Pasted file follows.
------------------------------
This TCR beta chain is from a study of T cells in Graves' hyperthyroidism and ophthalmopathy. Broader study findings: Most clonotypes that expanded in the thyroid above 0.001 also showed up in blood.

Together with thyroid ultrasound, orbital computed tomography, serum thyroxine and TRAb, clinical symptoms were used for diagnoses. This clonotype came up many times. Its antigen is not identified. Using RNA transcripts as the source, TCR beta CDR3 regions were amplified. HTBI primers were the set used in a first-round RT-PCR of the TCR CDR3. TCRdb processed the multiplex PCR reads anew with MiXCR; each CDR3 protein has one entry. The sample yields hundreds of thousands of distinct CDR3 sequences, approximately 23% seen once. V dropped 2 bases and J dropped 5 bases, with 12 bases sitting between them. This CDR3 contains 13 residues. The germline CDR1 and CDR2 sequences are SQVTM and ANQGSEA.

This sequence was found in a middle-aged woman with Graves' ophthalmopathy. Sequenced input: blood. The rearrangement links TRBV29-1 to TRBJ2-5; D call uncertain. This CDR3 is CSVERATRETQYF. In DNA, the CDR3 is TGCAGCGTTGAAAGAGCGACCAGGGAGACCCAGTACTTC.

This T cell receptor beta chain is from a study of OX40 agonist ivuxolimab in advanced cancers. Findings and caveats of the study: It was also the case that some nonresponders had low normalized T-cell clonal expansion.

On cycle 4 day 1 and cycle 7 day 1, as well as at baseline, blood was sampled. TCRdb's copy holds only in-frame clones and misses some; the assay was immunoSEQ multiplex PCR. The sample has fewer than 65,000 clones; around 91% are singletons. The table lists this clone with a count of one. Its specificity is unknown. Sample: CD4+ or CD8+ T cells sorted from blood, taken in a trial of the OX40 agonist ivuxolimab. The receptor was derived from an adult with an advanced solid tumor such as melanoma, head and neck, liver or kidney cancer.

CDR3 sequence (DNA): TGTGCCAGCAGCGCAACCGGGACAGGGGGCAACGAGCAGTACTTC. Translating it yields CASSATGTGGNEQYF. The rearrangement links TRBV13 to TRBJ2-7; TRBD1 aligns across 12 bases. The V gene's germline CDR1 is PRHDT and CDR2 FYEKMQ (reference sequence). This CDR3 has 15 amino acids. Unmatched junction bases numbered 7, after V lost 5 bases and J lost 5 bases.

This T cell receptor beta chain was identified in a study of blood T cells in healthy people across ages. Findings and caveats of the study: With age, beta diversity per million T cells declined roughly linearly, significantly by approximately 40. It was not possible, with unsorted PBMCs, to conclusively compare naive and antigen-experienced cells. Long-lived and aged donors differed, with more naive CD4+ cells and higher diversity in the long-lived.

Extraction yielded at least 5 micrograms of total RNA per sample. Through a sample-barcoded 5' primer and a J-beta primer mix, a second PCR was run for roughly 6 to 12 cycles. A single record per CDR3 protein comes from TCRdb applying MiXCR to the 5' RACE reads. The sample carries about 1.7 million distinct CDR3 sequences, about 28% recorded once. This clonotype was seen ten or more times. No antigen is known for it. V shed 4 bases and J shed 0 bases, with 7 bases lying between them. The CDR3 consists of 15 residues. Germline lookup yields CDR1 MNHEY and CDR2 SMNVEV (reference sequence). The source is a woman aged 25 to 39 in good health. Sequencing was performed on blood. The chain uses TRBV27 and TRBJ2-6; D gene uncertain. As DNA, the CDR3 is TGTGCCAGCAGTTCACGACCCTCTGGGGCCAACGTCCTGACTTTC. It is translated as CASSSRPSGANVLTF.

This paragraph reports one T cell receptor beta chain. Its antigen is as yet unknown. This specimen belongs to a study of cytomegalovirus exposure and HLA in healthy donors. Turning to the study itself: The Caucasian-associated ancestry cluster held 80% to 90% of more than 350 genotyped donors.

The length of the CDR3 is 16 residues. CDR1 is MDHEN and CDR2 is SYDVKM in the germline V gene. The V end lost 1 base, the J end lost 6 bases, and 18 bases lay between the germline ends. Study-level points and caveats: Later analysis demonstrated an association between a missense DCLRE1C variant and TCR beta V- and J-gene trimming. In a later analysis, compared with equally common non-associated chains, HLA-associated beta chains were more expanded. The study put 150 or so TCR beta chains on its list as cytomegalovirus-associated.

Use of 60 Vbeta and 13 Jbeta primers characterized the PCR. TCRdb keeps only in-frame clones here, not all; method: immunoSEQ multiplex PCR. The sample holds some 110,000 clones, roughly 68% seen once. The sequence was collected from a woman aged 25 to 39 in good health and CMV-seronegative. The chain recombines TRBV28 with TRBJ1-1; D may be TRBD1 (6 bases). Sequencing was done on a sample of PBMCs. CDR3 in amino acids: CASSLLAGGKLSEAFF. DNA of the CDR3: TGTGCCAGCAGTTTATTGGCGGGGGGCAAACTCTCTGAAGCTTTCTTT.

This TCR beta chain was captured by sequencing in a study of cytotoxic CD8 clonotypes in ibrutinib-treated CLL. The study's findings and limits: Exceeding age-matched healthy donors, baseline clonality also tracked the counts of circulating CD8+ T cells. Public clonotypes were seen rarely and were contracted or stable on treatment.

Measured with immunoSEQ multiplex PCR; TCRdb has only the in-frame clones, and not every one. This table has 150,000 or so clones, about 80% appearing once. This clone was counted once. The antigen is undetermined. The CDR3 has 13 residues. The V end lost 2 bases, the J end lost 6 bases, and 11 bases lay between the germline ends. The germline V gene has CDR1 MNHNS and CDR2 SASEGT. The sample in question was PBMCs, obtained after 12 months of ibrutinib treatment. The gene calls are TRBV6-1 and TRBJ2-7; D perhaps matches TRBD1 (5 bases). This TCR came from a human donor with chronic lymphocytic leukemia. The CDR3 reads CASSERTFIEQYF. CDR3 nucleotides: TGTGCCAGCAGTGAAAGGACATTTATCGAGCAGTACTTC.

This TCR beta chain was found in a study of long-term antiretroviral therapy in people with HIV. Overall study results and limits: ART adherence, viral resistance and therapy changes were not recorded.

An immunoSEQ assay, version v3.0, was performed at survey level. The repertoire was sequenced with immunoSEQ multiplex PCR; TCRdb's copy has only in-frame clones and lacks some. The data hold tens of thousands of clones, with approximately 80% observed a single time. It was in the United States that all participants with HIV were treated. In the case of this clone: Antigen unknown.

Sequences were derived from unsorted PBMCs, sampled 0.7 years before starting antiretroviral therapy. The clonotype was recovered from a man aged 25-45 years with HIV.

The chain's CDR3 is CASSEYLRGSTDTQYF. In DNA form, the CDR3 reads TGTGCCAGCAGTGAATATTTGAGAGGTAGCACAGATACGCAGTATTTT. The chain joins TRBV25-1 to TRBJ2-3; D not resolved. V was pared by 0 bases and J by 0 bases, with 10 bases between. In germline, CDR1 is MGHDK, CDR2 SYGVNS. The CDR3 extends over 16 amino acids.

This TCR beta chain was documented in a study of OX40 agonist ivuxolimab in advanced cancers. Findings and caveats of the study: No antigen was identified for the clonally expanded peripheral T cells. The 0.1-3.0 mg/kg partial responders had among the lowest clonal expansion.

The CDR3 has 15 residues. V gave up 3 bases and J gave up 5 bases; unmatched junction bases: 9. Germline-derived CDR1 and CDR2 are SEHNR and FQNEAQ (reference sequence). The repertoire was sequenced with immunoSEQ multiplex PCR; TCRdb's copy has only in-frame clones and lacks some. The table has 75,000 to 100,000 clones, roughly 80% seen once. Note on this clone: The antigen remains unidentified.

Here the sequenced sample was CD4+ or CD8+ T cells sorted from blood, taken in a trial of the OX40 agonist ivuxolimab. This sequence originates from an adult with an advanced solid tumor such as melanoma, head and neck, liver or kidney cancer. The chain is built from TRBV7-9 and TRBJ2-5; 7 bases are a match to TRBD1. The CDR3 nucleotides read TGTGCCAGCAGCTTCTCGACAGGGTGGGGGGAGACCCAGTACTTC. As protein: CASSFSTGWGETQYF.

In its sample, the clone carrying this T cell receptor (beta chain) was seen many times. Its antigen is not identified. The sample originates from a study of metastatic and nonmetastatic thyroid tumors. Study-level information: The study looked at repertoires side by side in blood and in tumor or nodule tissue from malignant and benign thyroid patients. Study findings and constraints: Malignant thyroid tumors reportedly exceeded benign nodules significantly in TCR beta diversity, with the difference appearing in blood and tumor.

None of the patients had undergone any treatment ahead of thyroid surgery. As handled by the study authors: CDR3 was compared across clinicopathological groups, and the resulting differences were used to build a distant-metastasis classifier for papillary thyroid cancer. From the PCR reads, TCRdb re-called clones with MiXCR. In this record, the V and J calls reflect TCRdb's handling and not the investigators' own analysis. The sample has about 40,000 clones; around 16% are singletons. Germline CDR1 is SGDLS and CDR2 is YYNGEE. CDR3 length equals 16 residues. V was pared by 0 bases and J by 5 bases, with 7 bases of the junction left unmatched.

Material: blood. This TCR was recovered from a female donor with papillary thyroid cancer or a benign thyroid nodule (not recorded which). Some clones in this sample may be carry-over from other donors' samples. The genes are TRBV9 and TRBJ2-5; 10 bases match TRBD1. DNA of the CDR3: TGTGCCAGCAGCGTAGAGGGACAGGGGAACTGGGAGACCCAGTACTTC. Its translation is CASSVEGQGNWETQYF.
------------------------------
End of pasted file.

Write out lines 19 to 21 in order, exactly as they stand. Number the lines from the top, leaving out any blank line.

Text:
The CDR3 has 15 residues. V gave up 3 bases and J gave up 5 bases; unmatched junction bases: 9. Germline-derived CDR1 and CDR2 are SEHNR and FQNEAQ (reference sequence). The repertoire was sequenced with immunoSEQ multiplex PCR; TCRdb's copy has only in-frame clones and lacks some. The table has 75,000 to 100,000 clones, roughly 80% seen once. Note on this clone: The antigen remains unidentified.

Here the sequenced sample was CD4+ or CD8+ T cells sorted from blood, taken in a trial of the OX40 agonist ivuxolimab. This sequence originates from an adult with an advanced solid tumor such as melanoma, head and neck, liver or kidney cancer. The chain is built from TRBV7-9 and TRBJ2-5; 7 bases are a match to TRBD1. The CDR3 nucleotides read TGTGCCAGCAGCTTCTCGACAGGGTGGGGGGAGACCCAGTACTTC. As protein: CASSFSTGWGETQYF.

In its sample, the clone carrying this T cell receptor (beta chain) was seen many times. Its antigen is not identified. The sample originates from a study of metastatic and nonmetastatic thyroid tumors. Study-level information: The study looked at repertoires side by side in blood and in tumor or nodule tissue from malignant and benign thyroid patients. Study findings and constraints: Malignant thyroid tumors reportedly exceeded benign nodules significantly in TCR beta diversity, with the difference appearing in blood and tumor.